there are two ways to look at a group action.

1)as a "multiplication" GxA-->A given by (g,a)-->g.a (also written as g(a)).

2) as a homomorphism φ from G--->Sym(A) (the set of bijections on A, so each element of g maps to a permutation of A).

now, the kernel as per the first way of looking at a group action is the set {g in G: g.a = a, for all a in A}.

the kernel in the second way of looking at a group action is the set {g in G : , the identity function on A}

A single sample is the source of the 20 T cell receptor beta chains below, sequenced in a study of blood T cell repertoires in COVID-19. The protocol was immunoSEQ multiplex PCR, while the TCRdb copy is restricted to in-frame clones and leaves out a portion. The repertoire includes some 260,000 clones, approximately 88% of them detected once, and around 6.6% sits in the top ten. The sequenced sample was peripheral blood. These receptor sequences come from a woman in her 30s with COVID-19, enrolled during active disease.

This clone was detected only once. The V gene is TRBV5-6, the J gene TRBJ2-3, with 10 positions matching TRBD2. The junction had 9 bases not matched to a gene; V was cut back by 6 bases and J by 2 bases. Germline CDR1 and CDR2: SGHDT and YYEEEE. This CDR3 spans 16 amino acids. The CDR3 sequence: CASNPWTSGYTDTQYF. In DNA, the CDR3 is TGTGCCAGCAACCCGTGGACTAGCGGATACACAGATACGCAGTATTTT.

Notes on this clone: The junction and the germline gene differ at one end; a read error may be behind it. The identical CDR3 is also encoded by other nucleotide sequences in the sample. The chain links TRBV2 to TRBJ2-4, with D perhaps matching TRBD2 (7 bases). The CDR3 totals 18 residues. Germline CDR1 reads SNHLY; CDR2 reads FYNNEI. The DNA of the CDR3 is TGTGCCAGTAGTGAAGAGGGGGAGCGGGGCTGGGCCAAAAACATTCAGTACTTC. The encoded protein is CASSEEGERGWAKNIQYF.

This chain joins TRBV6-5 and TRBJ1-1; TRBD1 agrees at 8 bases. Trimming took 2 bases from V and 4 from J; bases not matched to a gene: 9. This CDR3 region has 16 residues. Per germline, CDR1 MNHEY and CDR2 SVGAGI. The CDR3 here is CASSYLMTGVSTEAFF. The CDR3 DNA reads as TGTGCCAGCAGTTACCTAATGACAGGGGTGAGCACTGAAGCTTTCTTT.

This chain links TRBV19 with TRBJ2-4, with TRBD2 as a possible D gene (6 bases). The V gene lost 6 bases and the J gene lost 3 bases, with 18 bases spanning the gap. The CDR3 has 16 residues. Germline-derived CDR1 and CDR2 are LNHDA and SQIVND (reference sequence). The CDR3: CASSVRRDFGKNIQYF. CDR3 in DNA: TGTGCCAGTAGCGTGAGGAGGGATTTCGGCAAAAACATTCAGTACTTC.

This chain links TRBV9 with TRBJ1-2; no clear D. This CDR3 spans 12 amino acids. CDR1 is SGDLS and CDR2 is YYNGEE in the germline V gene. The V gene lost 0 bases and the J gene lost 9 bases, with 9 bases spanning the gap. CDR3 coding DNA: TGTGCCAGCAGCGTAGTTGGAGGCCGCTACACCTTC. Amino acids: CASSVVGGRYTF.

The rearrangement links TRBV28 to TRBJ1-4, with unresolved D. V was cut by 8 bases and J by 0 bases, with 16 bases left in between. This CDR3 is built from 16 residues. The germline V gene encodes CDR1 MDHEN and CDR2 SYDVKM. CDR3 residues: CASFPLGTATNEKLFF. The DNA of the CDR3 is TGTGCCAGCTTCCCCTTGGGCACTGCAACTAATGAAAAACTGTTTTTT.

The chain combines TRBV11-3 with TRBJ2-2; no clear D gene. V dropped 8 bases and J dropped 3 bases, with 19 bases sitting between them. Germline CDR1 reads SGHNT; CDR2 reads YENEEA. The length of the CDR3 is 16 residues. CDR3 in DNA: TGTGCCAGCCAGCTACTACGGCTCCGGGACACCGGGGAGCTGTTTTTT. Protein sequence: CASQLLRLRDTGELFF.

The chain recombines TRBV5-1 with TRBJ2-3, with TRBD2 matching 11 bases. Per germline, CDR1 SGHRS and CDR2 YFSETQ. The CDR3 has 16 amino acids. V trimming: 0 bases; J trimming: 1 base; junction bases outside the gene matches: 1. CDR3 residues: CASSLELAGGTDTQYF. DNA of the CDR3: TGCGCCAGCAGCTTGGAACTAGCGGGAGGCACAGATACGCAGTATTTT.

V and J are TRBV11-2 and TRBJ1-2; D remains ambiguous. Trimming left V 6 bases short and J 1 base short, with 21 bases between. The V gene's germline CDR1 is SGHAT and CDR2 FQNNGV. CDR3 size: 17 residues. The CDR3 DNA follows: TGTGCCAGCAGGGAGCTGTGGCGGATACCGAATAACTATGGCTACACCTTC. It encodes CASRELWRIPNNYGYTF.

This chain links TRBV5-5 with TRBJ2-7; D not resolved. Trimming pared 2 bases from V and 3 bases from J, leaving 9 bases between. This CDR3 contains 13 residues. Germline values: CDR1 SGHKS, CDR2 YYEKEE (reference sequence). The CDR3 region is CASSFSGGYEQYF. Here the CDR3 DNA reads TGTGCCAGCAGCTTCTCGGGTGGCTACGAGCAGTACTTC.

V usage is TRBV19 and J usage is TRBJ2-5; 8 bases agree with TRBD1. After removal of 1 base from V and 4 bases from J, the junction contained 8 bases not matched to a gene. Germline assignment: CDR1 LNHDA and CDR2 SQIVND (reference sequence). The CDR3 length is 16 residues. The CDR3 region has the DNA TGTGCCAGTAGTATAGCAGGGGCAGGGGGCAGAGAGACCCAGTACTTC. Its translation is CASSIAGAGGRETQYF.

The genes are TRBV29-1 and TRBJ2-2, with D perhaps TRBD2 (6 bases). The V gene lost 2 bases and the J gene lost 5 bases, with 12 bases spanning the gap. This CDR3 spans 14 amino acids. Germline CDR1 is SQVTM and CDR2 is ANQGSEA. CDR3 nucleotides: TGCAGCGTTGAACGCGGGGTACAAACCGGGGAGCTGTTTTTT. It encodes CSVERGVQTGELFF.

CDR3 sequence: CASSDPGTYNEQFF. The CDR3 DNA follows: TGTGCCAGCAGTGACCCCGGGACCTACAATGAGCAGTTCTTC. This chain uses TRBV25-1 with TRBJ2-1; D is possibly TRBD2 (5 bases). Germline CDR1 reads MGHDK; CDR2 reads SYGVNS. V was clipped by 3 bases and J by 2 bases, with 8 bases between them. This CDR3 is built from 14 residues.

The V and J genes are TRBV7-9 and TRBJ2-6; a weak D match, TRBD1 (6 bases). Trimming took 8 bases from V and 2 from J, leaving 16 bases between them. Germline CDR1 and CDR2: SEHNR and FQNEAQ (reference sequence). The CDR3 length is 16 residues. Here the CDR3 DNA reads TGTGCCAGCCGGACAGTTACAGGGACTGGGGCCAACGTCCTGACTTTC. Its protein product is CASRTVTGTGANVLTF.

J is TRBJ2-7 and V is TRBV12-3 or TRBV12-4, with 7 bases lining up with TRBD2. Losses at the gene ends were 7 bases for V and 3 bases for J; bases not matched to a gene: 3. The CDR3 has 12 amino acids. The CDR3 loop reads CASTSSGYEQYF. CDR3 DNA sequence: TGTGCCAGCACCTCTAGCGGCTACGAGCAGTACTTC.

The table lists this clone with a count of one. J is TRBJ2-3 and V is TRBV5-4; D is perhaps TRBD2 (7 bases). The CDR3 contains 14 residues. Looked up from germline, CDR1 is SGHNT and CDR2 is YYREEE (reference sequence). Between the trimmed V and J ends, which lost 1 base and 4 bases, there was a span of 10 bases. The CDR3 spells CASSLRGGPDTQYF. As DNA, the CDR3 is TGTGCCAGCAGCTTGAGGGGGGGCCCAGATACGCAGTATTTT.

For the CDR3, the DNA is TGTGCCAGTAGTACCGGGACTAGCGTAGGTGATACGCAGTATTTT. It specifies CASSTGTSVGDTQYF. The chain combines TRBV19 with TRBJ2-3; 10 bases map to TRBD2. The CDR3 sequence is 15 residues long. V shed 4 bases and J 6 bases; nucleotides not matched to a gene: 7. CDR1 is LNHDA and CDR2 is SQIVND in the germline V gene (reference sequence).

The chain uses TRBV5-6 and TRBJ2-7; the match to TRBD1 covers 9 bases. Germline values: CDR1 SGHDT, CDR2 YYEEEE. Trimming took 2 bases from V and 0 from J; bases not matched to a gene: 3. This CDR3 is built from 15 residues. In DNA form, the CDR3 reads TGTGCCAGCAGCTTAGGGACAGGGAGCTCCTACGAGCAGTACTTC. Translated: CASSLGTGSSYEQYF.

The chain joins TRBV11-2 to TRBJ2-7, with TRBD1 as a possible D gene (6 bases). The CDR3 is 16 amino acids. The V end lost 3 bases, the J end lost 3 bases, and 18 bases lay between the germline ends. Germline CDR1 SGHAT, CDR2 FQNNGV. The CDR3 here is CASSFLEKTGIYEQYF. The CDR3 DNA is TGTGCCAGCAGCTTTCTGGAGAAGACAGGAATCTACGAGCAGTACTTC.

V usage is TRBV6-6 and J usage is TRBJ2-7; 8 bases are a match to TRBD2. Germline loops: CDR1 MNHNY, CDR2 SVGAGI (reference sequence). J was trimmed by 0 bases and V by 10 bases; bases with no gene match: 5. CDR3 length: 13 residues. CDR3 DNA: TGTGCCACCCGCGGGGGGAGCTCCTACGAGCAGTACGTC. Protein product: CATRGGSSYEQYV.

we want to show these are the same thing. so suppose g.a = a, for all a in A. then

for all a in A, that is , so .

on the other hand, suppose . then g.a = = a, so that g is in the set {g in G: g.a = a, for all a in A}.

the whole point of this exercise is to show you the two definitions of a group action "really are the same".